Travelling Wellness Center offers another care option

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Travelling Wellness Center offers another care option

Gunter Kliest

Gunter Kliest

Gunter Kliest

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Students facing problems on campus and looking for advice now have a more accessible way to get it. Announced in an email to NVU-Johnson students, the Travelling Wellness Center is a new program that takes the Wellness Center’s support out of the basement of Senators Hall onto more accessible areas on campus.

“The Travelling Wellness Center program developed from feedback from students that many do not know where the Wellness Center is located or some students do not feel comfortable coming down to the Wellness Center due to stigma,” said Kate McCarthy, director of the Wellness Center. “We wanted to make the Wellness Center and the counselors more visible on campus and meet students where they are. We are trying to increase access to counseling and reduce some of the barriers to counseling. We also want to show students that it is ok to talk to someone and it is expected that we all need someone to talk to sometimes. Life can be challenging and it is good to have a counselor to talk with to work through whatever is going on.”

The Travelling Wellness Center can be found in three locations: Mondays at the Women’s Center in Dewey from 11 a.m. to 12 p.m., Tuesdays at SHAPE’s lobby from 5 to 6:30 p.m. and Wednesdays at the library from 12:15 to 1:30 p.m.

“We’ve been trying for a little bit to do it,” said Finn Losch, a counselor at the Wellness Center and one of the traveling counselors. “We have a waiting list usually, and we also still wanna be a little more engaged with the college campus. It’s been one of those things where we have to figure out, how do we bring [ourselves] to you guys. We thought this was just a really simple way. This is more of a trial run. I think next year we’re hoping to have more hours. Maybe every day of the week. Maybe even expand the hours that we offer down in the center. It’s just to get an idea of what the students would like to see. What programming they would like, how we can best help and be approachable. So we figured, now’s better than not.”

For students who are unable to make it to the hours of the Travelling Wellness Center, they still have options on getting help with any issues that arise during the week. First and foremost is going down to the Wellness Center during its usual hours of operation of Monday through Friday, 9 a.m. to 4 p.m.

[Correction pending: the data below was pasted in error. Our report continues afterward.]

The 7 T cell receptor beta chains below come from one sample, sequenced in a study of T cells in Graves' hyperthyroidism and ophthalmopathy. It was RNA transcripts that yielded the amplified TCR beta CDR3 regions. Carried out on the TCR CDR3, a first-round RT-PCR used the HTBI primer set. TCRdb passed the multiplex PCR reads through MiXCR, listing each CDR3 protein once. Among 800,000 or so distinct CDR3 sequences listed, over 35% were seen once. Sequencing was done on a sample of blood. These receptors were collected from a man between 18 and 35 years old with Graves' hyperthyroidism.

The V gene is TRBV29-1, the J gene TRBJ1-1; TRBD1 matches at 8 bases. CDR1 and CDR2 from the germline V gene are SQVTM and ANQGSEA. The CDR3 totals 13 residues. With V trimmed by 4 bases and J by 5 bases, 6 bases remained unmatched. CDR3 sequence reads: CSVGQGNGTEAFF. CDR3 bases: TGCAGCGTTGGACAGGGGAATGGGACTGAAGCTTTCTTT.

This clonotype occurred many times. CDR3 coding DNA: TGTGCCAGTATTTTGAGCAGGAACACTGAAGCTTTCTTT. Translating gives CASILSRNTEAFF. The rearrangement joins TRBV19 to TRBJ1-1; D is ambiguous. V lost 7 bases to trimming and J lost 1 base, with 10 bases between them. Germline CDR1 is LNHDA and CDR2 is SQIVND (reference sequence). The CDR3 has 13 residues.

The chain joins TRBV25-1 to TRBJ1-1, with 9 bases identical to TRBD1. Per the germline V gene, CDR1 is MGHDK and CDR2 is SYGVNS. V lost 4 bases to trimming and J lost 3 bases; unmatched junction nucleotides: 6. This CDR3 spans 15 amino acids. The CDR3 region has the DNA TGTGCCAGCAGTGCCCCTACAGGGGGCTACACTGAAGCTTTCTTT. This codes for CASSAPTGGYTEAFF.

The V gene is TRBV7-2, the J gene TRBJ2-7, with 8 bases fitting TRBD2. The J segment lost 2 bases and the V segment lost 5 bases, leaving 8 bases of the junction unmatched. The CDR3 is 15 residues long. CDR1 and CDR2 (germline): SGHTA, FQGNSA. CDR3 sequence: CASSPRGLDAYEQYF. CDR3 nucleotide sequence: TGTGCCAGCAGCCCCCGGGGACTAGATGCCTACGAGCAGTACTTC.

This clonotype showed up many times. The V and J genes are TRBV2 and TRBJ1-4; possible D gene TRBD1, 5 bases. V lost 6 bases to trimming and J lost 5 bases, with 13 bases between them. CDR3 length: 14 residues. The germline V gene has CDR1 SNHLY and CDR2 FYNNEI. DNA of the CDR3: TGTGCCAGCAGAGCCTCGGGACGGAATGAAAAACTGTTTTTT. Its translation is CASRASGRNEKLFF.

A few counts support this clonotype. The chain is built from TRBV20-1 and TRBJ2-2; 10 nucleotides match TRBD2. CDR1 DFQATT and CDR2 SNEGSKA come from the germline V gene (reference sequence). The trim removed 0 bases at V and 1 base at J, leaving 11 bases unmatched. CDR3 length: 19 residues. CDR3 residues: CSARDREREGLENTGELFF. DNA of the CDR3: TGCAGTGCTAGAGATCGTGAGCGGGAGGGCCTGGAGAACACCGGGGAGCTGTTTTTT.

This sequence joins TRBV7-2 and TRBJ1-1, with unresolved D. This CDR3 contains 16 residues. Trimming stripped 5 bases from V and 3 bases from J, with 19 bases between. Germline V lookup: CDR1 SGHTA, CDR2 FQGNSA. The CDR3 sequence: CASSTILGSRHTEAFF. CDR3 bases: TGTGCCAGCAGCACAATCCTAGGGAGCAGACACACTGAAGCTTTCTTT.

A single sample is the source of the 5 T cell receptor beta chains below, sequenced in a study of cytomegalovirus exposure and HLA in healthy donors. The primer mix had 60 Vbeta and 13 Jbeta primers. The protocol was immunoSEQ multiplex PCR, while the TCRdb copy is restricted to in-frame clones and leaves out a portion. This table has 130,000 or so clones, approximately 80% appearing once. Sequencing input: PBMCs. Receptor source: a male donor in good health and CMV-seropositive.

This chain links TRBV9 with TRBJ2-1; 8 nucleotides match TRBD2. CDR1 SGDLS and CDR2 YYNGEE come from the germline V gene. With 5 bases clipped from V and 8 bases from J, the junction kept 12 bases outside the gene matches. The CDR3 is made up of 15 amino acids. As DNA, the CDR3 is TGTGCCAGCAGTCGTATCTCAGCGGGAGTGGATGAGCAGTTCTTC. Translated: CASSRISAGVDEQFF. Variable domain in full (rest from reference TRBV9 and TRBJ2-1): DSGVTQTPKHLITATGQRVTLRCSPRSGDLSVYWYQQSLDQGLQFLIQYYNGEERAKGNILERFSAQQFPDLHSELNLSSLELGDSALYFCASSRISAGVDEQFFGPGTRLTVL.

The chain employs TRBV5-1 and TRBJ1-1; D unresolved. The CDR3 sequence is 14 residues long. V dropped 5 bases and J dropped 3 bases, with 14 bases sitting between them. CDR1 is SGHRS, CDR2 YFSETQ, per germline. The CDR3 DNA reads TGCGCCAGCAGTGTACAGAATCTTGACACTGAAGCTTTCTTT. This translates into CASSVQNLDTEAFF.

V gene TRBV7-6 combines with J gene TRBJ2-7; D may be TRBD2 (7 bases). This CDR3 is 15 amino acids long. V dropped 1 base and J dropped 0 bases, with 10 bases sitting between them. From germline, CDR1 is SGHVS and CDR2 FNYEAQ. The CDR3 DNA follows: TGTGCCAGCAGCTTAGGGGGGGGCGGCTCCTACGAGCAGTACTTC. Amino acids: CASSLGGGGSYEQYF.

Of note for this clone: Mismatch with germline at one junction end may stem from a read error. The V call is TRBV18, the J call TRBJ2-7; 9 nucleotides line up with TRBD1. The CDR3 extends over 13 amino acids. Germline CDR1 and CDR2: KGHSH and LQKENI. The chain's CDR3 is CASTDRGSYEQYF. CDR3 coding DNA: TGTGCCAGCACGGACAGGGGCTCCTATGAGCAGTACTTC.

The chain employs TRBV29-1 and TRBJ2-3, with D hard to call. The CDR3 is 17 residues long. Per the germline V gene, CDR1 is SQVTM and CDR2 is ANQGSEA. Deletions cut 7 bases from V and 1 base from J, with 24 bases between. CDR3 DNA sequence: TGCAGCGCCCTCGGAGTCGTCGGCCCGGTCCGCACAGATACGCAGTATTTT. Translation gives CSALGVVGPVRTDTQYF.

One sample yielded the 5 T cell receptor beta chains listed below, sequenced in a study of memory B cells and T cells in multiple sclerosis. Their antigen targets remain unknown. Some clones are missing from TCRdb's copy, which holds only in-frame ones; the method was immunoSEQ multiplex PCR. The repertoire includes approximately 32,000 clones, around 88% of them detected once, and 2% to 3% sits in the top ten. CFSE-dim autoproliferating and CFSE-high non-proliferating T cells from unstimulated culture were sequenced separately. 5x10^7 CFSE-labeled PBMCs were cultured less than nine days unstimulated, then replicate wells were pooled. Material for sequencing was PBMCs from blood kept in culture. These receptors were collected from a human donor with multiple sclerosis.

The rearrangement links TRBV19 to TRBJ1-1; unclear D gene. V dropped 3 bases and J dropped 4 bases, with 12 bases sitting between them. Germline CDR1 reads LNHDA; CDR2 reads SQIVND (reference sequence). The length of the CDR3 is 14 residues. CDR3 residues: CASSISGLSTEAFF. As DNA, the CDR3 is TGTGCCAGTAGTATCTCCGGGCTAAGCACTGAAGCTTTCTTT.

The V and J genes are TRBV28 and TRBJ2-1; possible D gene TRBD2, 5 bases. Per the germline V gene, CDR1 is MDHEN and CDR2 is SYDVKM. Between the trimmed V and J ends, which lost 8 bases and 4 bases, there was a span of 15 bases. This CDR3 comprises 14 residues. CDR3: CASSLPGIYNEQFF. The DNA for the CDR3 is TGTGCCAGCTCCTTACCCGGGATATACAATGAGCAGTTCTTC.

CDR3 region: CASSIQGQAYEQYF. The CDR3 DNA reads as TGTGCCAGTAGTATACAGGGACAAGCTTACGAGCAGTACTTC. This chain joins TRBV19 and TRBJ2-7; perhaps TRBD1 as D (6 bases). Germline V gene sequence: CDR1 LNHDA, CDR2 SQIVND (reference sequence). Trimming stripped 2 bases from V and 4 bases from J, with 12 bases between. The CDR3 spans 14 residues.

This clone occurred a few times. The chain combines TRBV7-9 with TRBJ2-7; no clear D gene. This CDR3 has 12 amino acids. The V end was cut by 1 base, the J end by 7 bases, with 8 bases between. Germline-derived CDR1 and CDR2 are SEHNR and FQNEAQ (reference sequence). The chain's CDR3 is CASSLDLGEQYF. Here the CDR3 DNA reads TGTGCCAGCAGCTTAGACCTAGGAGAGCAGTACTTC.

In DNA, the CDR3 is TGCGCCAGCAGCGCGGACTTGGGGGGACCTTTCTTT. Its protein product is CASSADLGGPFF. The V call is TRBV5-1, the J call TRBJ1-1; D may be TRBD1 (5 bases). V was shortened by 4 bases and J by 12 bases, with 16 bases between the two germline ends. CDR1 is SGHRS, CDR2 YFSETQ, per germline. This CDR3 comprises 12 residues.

“If it’s off-hours or we’re closed,” said Losch, “we work a lot with Lamoille County Mental Health and we use their crisis lines. We try to set-up so that there’s access to these local resources.

Other avenues include Pathways, a non-profit organization that hosts a live phone-line with operators who have personal experience with mental illness. “We use the hospital,” said Losch. “The Vermont text crisis line, too. Pathways is this really cool space where people in the community who have lived mental health experience just hold space for people, answer the phone lines and chat.”

“We also work with RAs and HAs and Res Life. We try to use what’s in the community a little better for those off times,” said Losch. “We would love to be more available on campus. I think extending our hours into the evening would be great, even if it were only a couple of times a week. The Wellness Center, all of us there, would absolutely support that. We do realize that it is a bit of a deficit. You guys are here 24/7 and problems don’t always occur on Tuesdays at 10.”

The Travelling Wellness Center allows for students to get professional help for more short-term problems that arise daily. As with the usual Wellness Center operation, all conversations held with a Travelling Counselor are confidential, unless there is an immediate threat of harm to the student or others.

“We’re really excited and open to any ideas and feedback, what is or isn’t working,” said Losch. “We just really want to be as accessible as possible to the community up here. We do understand that being in Senators South is a little cumbersome. We’ll do whatever we can with the feedback and again, if students want to band together and advocate for more mental health services, we’ll fully support that.”

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